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Counterweight Spit Jack Engine

Display: A Tasting Menu
Culinary Technique: roasting

Date: c. 1800

Location: England

Dimensions: 10.5" h x 7.5" w x 8" d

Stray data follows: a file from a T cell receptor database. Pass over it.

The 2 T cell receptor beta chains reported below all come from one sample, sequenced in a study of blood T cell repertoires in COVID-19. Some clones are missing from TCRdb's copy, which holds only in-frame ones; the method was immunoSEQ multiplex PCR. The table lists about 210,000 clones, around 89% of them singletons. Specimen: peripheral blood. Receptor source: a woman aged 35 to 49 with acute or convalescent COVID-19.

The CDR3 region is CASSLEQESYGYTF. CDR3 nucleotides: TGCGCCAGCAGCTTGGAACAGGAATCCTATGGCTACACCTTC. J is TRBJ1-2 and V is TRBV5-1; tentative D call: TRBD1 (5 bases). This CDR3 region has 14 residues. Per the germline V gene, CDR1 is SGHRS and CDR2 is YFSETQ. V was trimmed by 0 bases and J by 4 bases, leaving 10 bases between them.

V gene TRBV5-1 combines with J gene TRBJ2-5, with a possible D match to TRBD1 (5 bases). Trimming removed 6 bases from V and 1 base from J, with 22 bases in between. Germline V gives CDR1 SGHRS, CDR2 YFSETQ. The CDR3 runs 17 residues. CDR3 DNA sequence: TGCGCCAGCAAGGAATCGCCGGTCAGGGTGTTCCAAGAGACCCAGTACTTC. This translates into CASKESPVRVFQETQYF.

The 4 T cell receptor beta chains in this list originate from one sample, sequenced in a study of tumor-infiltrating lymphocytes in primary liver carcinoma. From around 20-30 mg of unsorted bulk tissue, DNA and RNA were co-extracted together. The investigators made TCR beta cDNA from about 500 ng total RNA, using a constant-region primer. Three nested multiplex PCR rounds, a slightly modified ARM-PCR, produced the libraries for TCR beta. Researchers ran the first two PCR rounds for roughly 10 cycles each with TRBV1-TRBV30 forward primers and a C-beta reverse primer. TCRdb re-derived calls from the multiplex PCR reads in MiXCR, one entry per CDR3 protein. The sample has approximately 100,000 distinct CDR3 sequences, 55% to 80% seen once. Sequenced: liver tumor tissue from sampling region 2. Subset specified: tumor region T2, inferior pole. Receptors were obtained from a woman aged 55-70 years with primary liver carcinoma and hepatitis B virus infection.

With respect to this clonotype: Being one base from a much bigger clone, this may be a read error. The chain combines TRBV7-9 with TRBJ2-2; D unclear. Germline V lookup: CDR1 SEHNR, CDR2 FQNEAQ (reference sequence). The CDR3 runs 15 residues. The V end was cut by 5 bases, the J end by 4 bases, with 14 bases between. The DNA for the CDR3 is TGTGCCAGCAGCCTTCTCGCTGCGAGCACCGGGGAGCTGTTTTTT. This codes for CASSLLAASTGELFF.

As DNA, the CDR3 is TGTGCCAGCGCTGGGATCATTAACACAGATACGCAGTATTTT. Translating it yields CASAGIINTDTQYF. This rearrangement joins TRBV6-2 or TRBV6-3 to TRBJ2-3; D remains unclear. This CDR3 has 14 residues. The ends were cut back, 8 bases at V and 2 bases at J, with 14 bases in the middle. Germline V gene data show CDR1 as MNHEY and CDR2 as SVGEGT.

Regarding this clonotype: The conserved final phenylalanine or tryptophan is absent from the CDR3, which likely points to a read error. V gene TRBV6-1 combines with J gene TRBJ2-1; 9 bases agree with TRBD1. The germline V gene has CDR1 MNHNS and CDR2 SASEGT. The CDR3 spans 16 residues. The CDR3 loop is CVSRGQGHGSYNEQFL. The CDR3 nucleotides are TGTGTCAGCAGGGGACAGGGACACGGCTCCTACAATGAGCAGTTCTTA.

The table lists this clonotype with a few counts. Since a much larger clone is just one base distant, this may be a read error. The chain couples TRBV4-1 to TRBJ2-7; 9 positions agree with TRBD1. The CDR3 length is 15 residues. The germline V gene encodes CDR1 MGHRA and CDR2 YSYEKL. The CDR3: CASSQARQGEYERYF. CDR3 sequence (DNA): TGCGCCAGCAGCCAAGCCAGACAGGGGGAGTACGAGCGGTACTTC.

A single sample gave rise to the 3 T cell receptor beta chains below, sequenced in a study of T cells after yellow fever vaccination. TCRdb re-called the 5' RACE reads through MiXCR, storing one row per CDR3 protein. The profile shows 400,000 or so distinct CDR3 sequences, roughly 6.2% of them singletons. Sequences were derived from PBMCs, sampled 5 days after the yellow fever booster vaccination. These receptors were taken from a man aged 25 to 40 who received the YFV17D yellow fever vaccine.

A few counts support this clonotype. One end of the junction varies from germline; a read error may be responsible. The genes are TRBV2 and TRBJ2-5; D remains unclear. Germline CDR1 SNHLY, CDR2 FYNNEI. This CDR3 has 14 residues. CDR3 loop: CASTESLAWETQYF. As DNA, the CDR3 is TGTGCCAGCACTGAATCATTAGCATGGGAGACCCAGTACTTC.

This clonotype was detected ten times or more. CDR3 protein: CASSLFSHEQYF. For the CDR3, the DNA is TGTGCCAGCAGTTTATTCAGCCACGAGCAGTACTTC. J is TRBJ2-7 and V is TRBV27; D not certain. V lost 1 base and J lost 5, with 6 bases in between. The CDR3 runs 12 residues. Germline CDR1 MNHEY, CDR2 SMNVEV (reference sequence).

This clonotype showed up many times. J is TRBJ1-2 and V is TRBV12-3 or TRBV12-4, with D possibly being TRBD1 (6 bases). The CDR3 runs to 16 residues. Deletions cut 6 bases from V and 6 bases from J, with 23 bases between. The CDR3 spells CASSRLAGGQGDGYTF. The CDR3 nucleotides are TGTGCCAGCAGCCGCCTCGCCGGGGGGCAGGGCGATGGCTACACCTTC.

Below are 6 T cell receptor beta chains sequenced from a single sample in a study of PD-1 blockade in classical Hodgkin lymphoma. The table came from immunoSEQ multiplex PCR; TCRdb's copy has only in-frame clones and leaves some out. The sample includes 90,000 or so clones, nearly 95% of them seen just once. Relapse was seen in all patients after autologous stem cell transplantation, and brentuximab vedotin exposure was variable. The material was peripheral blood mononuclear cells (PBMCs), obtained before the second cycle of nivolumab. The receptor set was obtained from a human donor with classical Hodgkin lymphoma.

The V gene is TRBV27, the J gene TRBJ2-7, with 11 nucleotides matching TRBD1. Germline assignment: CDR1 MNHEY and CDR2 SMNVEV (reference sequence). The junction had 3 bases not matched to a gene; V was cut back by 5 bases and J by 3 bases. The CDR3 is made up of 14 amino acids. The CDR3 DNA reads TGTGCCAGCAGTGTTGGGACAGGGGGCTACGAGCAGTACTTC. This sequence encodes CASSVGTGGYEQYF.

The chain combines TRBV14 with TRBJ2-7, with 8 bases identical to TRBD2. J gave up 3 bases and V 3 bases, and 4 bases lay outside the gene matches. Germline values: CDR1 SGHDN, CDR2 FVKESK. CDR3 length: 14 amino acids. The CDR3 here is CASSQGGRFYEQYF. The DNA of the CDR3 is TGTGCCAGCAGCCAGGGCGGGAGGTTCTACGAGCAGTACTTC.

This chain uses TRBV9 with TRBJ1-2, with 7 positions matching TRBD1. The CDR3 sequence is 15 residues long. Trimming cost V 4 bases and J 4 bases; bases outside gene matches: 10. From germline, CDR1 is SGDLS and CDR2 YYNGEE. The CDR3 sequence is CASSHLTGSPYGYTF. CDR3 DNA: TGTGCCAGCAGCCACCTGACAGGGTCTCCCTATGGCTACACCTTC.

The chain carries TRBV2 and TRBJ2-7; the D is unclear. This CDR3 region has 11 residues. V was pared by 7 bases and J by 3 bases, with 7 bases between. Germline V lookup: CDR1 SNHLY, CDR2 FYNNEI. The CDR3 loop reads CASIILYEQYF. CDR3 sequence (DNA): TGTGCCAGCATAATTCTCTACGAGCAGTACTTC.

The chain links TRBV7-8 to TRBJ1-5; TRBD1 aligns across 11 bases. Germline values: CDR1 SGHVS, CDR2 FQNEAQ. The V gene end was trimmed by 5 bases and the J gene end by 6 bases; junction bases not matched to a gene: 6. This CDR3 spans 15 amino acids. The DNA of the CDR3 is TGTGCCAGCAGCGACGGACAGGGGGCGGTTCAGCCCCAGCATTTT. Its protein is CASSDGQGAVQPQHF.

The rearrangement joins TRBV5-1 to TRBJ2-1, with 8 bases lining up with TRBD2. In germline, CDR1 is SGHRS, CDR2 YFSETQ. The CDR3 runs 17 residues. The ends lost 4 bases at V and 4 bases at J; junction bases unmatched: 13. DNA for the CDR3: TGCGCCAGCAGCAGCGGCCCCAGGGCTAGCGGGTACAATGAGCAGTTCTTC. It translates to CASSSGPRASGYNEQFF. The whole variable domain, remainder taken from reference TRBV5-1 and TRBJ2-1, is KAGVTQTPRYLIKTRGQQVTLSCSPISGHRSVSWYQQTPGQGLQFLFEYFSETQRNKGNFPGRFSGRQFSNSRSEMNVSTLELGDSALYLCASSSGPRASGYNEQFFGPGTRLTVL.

For ages, servants or caged animals turned meat-roasting spits before a fire. In the 18th century, clockmakers and blacksmiths invented gear-driven devices to replace the servant boys (commonly called "Jack") in aristocratic kitchens. A cook cranked such a weight-and-pulley wall-mounted mechanism, then, as the jack's weight descended, ropes turned gears that rotated the meat skewer. Notice the harp form on this rare example, which may be a maker's symbol. Bottle jacks, as displayed in Kendall's lobby, appeared later for smaller kitchens. In America, clockwork jacks can be seen in the kitchens of historic homes at Colonial Williamsburg and in New England.